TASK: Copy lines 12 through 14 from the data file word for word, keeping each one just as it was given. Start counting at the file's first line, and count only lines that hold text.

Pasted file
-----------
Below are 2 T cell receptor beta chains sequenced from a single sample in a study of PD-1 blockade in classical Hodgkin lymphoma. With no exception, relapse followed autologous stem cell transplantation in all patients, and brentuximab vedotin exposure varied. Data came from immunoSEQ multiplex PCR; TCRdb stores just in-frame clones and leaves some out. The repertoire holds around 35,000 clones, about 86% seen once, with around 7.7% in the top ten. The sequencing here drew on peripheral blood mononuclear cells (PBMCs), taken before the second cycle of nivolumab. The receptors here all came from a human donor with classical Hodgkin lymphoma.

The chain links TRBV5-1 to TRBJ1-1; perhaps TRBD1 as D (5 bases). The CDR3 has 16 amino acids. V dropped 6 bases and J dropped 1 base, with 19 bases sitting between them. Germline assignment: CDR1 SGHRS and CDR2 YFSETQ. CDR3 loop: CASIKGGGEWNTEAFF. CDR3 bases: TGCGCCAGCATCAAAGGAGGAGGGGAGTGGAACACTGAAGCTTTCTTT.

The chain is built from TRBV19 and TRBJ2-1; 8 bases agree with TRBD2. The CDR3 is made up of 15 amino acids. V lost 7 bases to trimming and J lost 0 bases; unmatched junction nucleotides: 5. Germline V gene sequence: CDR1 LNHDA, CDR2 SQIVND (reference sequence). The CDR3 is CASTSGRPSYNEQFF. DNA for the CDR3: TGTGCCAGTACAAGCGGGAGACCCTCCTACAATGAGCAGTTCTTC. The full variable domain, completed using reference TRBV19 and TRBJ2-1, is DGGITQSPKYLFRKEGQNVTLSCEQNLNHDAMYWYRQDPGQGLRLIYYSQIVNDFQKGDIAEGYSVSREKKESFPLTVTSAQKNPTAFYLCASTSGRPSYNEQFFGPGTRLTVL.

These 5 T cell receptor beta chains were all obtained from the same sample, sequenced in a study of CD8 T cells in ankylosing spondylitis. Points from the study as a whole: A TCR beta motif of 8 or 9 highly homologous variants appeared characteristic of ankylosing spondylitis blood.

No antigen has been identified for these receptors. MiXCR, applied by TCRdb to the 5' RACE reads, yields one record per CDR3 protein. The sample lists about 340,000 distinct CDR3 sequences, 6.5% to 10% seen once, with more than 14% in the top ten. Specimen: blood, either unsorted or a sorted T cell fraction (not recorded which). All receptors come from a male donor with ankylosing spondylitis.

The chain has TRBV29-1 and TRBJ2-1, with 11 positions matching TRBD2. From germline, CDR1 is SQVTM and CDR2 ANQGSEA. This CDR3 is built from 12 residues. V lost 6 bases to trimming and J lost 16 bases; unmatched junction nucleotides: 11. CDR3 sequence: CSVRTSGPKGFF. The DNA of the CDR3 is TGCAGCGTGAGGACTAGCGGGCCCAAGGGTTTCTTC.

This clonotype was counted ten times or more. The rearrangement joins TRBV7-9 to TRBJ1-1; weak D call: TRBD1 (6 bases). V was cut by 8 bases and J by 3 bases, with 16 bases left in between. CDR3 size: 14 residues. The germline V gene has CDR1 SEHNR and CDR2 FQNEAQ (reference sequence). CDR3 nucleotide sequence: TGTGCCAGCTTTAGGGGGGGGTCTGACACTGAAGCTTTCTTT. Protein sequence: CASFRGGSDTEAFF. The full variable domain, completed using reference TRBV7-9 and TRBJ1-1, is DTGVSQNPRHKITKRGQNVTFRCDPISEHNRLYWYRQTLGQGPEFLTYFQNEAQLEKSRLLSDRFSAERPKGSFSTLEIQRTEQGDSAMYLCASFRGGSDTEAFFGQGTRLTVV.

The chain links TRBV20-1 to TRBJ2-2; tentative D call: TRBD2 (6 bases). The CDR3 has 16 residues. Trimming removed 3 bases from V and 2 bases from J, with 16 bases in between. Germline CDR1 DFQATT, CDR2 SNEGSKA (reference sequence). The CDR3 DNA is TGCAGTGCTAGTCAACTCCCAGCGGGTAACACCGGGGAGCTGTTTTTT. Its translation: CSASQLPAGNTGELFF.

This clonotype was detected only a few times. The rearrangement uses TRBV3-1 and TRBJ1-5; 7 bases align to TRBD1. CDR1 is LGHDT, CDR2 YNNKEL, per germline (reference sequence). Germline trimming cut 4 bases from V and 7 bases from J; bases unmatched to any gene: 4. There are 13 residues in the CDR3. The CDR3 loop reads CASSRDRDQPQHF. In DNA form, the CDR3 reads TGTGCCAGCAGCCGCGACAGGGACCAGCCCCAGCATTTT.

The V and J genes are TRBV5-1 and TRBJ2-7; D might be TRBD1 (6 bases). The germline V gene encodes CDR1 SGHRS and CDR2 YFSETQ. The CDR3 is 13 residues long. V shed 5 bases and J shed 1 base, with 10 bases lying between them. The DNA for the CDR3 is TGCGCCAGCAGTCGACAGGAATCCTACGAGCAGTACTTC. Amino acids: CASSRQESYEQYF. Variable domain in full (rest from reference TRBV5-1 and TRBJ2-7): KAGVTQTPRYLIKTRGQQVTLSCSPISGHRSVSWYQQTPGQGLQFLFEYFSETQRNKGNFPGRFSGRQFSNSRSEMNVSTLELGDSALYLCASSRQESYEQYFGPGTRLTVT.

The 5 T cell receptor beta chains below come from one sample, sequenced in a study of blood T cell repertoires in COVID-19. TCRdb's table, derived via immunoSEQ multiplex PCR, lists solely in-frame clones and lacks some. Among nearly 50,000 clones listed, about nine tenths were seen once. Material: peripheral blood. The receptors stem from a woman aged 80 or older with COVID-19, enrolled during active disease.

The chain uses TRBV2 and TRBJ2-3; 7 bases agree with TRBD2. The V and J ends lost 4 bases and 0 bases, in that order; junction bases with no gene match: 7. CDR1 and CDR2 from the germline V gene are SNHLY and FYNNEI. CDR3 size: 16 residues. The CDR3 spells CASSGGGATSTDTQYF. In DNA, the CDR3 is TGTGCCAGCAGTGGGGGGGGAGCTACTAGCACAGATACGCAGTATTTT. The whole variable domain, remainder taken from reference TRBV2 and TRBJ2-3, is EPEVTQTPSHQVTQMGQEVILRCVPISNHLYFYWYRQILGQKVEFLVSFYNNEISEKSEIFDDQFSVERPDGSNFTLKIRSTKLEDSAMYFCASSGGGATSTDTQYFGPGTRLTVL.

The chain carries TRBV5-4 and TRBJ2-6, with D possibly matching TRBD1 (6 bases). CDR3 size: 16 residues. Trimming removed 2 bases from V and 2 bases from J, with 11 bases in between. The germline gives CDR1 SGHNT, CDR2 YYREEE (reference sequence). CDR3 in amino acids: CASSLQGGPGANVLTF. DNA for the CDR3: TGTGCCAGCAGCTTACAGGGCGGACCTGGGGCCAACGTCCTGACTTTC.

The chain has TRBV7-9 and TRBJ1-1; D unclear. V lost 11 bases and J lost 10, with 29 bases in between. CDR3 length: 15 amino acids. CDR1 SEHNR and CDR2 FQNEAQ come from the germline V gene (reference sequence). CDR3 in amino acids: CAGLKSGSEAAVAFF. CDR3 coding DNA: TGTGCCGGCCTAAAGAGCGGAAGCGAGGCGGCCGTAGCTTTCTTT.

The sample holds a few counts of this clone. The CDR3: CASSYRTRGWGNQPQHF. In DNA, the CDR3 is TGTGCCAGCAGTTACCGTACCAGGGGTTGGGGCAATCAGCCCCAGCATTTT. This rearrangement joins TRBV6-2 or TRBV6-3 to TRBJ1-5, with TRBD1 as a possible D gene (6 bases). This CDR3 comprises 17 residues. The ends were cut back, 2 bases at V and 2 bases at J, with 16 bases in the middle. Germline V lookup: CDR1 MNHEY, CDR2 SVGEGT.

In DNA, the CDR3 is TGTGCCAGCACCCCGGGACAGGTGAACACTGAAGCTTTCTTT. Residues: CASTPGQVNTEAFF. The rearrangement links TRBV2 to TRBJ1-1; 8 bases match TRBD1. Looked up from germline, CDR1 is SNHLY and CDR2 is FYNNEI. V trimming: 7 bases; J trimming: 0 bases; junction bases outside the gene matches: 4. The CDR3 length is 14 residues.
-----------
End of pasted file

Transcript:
The chain uses TRBV2 and TRBJ2-3; 7 bases agree with TRBD2. The V and J ends lost 4 bases and 0 bases, in that order; junction bases with no gene match: 7. CDR1 and CDR2 from the germline V gene are SNHLY and FYNNEI. CDR3 size: 16 residues. The CDR3 spells CASSGGGATSTDTQYF. In DNA, the CDR3 is TGTGCCAGCAGTGGGGGGGGAGCTACTAGCACAGATACGCAGTATTTT. The whole variable domain, remainder taken from reference TRBV2 and TRBJ2-3, is EPEVTQTPSHQVTQMGQEVILRCVPISNHLYFYWYRQILGQKVEFLVSFYNNEISEKSEIFDDQFSVERPDGSNFTLKIRSTKLEDSAMYFCASSGGGATSTDTQYFGPGTRLTVL.

The chain carries TRBV5-4 and TRBJ2-6, with D possibly matching TRBD1 (6 bases). CDR3 size: 16 residues. Trimming removed 2 bases from V and 2 bases from J, with 11 bases in between. The germline gives CDR1 SGHNT, CDR2 YYREEE (reference sequence). CDR3 in amino acids: CASSLQGGPGANVLTF. DNA for the CDR3: TGTGCCAGCAGCTTACAGGGCGGACCTGGGGCCAACGTCCTGACTTTC.

The chain has TRBV7-9 and TRBJ1-1; D unclear. V lost 11 bases and J lost 10, with 29 bases in between. CDR3 length: 15 amino acids. CDR1 SEHNR and CDR2 FQNEAQ come from the germline V gene (reference sequence). CDR3 in amino acids: CAGLKSGSEAAVAFF. CDR3 coding DNA: TGTGCCGGCCTAAAGAGCGGAAGCGAGGCGGCCGTAGCTTTCTTT.